"He's too busy, I'm afraid. I don't think he ever leaves the city," Dr. Clay replied. "He's the best I know, if we could only get him--though perhaps we will not need him. I'll watch the case, and if there is any chance of an operation being necessary we can wire him."

The next day Dr. Clay wired for the famous specialist, and in a few hours the answer came back that Dr. MacTavish could not leave the city. Dr. Clay had gone back to Libby Anne's bedside before the message came, and so it was to Sandy Braden that it was delivered.

It took Sandy Braden an hour to write his reply, and the wiring of it cost him four dollars, but it really was a marvel in its way--it was a wonderful production from a literary standpoint, and it was marvellous in its effect, for it caused Dr. John MacTavish, late of Glasgow, Scotland, to change his mind. He was just about to leave his house to deliver an address before the Medical Association when this, the longest telegram he had ever received, was handed to him. He read it through carefully, looked out at the gathering snowstorm, shrugged his shoulders, read it again, this time aloud, then telephoned his regrets to the Medical Association.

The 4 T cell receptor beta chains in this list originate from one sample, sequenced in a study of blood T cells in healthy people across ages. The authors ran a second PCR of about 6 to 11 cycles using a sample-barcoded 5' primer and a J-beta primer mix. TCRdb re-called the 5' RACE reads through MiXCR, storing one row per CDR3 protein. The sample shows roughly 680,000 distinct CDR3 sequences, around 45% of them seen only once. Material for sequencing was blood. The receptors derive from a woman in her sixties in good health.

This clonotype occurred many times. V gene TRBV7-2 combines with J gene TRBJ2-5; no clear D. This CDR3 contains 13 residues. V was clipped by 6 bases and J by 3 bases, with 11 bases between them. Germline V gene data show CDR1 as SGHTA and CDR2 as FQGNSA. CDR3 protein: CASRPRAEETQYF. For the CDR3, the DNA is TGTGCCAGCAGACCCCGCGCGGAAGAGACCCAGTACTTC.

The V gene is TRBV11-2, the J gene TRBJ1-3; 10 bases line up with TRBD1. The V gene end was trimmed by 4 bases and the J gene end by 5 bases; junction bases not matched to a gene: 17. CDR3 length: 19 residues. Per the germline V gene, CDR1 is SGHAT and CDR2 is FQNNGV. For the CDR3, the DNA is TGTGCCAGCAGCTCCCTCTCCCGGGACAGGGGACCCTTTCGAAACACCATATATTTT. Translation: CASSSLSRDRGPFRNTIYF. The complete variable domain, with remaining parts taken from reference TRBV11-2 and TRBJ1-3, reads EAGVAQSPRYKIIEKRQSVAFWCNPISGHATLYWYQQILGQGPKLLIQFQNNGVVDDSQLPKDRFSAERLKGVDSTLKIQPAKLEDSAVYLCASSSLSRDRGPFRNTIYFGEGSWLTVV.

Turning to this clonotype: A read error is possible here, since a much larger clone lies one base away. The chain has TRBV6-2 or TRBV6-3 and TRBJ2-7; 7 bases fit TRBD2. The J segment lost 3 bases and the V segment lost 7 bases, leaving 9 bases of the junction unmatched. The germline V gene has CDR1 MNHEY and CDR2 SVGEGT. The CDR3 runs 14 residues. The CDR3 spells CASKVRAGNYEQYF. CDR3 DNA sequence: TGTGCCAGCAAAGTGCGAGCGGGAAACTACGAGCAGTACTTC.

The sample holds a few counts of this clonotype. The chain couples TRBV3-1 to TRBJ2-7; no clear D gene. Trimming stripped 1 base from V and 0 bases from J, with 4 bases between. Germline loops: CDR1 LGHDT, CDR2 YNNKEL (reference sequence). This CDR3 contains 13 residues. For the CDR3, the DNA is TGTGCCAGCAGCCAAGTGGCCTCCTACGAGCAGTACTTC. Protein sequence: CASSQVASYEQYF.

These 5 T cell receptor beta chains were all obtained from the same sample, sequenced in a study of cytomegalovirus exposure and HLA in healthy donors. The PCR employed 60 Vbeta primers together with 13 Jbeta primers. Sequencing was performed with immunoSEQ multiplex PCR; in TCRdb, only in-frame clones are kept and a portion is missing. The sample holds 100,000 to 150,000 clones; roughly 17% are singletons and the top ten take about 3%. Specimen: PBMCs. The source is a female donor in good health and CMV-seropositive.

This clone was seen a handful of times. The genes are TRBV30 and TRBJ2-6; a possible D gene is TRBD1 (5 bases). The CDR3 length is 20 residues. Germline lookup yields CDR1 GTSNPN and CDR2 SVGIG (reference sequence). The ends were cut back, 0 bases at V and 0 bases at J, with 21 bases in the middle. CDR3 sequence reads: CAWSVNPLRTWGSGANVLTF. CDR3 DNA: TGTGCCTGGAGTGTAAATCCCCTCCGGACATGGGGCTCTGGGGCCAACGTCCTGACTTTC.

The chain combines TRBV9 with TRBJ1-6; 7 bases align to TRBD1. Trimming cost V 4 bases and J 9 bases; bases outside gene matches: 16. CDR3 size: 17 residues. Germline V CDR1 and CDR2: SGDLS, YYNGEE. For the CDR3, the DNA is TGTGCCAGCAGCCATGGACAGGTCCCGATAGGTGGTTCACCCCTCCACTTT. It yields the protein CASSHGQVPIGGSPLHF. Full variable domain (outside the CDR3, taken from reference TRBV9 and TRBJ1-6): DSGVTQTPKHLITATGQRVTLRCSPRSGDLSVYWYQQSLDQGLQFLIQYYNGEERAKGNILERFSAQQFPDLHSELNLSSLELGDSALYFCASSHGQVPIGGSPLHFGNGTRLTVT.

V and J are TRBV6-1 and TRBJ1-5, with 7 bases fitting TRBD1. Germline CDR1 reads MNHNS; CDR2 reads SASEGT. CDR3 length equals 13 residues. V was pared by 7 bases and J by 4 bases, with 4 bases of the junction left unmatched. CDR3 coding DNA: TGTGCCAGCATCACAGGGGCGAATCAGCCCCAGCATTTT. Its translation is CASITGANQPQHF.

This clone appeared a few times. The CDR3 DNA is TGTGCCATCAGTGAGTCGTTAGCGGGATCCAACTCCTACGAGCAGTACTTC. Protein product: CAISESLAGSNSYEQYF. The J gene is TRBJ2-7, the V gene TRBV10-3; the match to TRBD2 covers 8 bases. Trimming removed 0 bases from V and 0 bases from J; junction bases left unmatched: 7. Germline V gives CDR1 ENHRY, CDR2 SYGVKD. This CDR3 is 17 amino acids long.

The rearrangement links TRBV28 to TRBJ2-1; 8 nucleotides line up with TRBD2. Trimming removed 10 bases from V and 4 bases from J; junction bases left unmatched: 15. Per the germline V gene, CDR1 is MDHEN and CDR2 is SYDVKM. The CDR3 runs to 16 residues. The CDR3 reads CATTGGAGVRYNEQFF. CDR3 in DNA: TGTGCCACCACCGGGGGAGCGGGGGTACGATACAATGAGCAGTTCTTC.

The storm, which had been threatening for several days, was at its height when the train, four hours late, came hoarsely blowing down the long grade into Millford. Sandy Braden was waiting on the storm-swept platform for the doctor, and took him at once to his hotel, where a hot supper was waiting for him.

When the doctor had finished his supper he was in a much better humour, which, however, speedily vanished when his host informed him that the patient was in the country, and that they would drive out at once.

"I won't go," declared Dr. MacTavish bluntly. "I won't go out in a blizzard like this for anyone. It's fifteen degrees below zero and a terrific wind blowing, and the night as black as ink. I won't go, that's all there is about it."

"Now look here, Doctor MacTavish," Sandy Braden said, persuasively, "I know it's a dreadful night but I have the best team in this country, and I know every inch of the road. I'll get you there!"

"I won't go," said the doctor, in exactly the same tone as before.